Fantasy Baseball Focus: National League first basemen
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Editor’s Note: Fantasy Baseball Focus is a breakdown of each league, position by position. Each team receives a fantasy analysis on the starter, backup and future prospect if there is one. In case you’re wondering, is there a schedule? Why, yes! Thanks for asking. On the right hand side of the page (your other right), look for the Fantasy Baseball Focus headline. Jamie Shoemaker will analyze the National League, while Dan Kirby handles the American League. Good luck in your fantasy leagues!
So, we’ve finished the catchers and now we’re moving to the first basemen of the National League. For those wondering, unlike catchers, first base has a lot of depth. A lot of first-rounders are first basemen, but there are also some players who can be had for relatively cheap and in the low rounds. The National League has lost two of the best players in the game, Albert Pujols and Prince Fielder, both first basemen. Pujols went to the Angels and Fielder to the Tigers. National League-only leagues will have to get a bit creative this year. There is no need to have a backup at first in the National League, unless it’s a split-platoon situation. The backups are mainly a utility player.
With first basemen, you need to pick your poison. Most, if not all, are relatively close to each other in stats. So, what are you looking for in your first basemen? More runs, more RBIs, more HR or just average? Each one has his own strength.
For-sure pick – It means you’ll get consistency, nothing less, nothing more.
Sleeper – Underrated in drafts; can get in later rounds but might produce above-average stats.
Overrated – Might not produce at the hype he’s supposed to produce at.
Long-term value – Might not be the best bet for this year but excellent for keeper leagues.
Top-five first basemen
1. Joey Votto, Reds — 2011: .309/.416/.531
2. Gaby Sanchez, Marlins — 2011: .266/.352/.427
3. Ryan Howard, Phillies — 2011: .253/.346/.488
4. Paul Goldschmidt, Diamondbacks — 2011: .250/.333/.474
5. Freddie Freeman, Braves — 2011: .282/.346/.448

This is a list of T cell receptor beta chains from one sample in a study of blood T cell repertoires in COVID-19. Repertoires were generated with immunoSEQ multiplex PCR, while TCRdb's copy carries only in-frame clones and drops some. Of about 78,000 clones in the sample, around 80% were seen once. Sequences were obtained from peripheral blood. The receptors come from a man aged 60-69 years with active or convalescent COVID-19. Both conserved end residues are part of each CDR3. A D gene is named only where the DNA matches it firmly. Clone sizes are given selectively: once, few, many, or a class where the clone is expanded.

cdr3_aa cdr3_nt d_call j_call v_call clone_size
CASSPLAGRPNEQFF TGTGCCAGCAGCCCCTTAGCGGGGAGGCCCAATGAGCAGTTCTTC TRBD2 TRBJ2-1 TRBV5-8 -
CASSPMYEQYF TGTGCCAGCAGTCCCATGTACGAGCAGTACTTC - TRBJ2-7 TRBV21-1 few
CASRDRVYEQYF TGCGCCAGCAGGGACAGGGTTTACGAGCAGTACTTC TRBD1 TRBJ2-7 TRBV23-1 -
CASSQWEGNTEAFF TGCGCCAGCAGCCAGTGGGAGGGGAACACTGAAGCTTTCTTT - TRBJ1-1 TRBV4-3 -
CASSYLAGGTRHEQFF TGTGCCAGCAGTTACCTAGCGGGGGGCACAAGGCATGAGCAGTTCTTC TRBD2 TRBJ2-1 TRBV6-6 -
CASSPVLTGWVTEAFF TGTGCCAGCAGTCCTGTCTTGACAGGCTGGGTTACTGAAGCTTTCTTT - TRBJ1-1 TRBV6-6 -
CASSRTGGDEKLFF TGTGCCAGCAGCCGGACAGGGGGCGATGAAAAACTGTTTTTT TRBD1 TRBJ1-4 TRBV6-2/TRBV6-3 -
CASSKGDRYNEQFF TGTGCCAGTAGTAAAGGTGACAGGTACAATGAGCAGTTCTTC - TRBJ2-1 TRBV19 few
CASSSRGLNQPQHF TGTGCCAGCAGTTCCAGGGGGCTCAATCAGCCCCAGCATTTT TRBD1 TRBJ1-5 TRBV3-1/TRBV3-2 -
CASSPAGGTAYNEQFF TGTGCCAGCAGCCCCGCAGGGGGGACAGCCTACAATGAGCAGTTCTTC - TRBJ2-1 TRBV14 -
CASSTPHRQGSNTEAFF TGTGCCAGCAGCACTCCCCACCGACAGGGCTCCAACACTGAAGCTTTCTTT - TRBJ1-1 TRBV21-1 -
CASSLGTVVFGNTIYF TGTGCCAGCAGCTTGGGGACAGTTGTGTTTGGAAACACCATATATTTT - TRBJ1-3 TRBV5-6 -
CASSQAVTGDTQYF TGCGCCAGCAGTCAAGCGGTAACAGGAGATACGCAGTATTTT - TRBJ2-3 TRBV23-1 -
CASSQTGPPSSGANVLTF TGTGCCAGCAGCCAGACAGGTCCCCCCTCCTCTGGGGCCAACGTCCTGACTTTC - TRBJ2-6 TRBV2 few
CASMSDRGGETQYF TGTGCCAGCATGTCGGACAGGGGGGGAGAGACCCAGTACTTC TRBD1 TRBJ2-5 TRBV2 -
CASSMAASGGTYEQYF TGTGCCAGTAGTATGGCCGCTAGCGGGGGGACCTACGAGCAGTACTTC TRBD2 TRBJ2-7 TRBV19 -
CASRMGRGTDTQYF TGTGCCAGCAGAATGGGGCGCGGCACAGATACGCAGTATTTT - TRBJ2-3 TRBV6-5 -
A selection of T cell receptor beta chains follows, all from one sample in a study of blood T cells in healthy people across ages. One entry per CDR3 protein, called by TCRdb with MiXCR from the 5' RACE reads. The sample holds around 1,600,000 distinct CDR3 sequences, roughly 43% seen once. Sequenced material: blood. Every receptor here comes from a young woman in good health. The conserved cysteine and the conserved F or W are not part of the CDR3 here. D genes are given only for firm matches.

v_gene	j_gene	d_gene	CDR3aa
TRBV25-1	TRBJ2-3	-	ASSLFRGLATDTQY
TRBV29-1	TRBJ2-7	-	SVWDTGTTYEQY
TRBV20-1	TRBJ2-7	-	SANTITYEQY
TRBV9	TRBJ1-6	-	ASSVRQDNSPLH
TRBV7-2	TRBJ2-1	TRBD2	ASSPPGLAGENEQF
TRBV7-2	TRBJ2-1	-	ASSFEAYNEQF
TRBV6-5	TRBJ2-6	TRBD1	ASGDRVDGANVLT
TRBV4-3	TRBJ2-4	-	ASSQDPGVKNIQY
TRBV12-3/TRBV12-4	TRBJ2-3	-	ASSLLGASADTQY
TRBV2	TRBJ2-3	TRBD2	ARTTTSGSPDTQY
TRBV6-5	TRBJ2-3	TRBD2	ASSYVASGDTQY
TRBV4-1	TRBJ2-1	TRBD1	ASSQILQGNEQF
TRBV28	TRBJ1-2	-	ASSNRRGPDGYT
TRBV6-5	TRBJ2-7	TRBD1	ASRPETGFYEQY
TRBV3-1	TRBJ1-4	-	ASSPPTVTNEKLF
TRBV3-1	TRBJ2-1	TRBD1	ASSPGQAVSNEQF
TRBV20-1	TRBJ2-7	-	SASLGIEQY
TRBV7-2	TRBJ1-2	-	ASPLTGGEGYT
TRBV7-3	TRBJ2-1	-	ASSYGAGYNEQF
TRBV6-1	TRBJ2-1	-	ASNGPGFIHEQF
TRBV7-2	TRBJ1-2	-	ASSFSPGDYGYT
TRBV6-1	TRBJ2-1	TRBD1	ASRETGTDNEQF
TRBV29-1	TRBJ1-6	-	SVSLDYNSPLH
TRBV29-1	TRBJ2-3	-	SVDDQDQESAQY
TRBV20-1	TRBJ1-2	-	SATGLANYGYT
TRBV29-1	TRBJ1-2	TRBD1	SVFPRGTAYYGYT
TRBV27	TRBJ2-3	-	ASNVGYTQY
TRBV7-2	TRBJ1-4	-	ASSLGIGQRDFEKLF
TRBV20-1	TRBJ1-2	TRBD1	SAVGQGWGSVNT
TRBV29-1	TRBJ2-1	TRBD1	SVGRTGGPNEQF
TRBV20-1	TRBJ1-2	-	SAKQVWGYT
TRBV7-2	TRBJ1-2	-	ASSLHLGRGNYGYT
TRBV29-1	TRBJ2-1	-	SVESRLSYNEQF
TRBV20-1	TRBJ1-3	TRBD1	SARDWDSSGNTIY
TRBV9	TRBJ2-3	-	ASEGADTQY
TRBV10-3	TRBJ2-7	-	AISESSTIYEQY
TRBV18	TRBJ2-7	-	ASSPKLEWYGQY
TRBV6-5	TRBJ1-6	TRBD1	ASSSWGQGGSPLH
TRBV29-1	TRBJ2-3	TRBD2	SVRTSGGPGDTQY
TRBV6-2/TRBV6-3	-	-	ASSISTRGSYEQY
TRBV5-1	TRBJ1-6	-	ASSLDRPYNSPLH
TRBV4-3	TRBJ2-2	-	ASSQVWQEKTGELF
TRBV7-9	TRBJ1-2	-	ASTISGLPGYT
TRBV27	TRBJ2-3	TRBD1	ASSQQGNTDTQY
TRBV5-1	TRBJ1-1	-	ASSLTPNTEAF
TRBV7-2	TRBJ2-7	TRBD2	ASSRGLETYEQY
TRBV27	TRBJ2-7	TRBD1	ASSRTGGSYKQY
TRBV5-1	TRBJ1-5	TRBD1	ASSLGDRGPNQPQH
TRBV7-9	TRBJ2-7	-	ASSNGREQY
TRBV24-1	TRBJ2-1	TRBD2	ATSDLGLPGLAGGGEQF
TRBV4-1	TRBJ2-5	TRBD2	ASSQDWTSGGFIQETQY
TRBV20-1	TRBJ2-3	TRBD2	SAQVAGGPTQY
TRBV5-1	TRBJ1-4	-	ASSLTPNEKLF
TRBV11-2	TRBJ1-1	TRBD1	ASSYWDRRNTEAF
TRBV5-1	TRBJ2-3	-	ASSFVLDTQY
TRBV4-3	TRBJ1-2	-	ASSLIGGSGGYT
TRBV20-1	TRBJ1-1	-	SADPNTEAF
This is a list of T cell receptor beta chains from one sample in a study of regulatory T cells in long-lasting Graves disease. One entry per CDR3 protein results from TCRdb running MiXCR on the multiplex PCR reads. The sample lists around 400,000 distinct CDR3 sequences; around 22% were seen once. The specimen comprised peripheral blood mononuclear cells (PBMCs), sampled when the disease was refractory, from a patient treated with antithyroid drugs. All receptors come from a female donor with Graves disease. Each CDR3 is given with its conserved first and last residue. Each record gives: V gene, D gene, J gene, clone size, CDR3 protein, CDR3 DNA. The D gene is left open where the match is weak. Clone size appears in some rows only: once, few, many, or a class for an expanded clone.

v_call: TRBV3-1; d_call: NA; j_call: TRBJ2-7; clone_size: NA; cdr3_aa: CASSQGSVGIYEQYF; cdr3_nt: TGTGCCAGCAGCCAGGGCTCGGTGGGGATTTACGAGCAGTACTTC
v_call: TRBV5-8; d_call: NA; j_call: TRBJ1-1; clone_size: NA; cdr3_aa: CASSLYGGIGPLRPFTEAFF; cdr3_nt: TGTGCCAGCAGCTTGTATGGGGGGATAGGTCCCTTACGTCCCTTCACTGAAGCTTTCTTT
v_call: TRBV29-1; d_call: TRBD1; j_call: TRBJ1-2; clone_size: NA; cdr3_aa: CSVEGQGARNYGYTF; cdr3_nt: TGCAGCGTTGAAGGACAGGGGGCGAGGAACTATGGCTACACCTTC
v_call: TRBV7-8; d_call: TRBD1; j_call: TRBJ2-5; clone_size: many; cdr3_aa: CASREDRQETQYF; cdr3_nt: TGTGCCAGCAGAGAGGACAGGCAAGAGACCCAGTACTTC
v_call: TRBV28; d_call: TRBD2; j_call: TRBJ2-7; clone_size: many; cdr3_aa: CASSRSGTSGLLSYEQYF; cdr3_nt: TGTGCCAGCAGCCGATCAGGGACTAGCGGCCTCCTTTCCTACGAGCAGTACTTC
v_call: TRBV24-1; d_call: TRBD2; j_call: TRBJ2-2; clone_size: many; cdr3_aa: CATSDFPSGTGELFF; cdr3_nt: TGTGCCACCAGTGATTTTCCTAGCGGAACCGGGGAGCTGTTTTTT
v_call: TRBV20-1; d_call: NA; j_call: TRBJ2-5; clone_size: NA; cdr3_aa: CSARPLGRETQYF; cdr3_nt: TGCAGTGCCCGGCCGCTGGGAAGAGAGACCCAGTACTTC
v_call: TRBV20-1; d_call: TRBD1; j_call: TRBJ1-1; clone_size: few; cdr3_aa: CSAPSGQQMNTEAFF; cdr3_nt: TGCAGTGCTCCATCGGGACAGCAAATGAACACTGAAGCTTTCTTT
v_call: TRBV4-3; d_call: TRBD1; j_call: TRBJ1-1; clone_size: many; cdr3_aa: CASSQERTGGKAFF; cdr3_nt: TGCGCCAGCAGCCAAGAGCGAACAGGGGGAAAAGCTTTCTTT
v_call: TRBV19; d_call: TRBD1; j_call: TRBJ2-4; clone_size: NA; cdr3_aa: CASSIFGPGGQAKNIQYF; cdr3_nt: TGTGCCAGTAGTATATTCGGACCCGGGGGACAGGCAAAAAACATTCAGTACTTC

Atlanta Braves – Freddie Freeman
Starter and future: Freeman, second in Rookie-of-the-Year voting, had a monster year. Of course, being so young, he had his ups and downs, and at times during the year, he was very streaky. For a fantasy option, owners would like to see a little more consistency, especially those in weekly formats. Also, for those in leagues where strikeouts hurt, it would be nice to see him cut down on those. Freeman, at times, was batting in the third spot, so look for him to continue getting premium RBI opportunities. His line for 2011: .282/.346/.448, and he showed tremendous gap power. He hit 32 doubles, 21 home runs and knocked in 76 in his first full year. He’s a long-term value.
As far as alternatives, Martin Prado would serve as his replacement at the current moment. Prado is currently the starting left fielder, and if any significant injuries arise from Freeman, look at the Braves possibly moving top catching prospect Christian Bethencourt to first.
Miami Marlins — Gaby Sanchez, Greg Dobbs
Starter: Sanchez is a similar character to Freeman. Sanchez has a little more gap power and cuts down on the strikeouts, while Freeman has a little more on the average and home runs. Other than that, they are very similar. Miami will have a new ball park this year and a completely remodeled team, so it’s a crap shoot on what kind of overall numbers to really expect from Sanchez. His splits indicate he has less power away from home, hitting only eight homers and 13 doubles in 286 at-bats. In the same 286 at-bats at home, he has more power, batting 11 homers and 22 doubles. His RBIs and slugging percentage are down away from home, but everything else is strikingly similar. I think he’ll do fine, but know his power might dip in year one at the stadium as he adjusts to its confines. He batted .266/.352/.427 on the year last year.
Dobbs is the alternative and can spell Sanchez from time to time. Dobbs is an interesting choice in deep leagues for a backup, he gets his at-bats. He had 400 plus at-bats last year as a super utility player. Has some pop, gap power and doesn’t strikeout much. He’s just not anything fancy. Worth a shot if you’re going to go with other positions first. He can fill in for your outfield and the corner positions.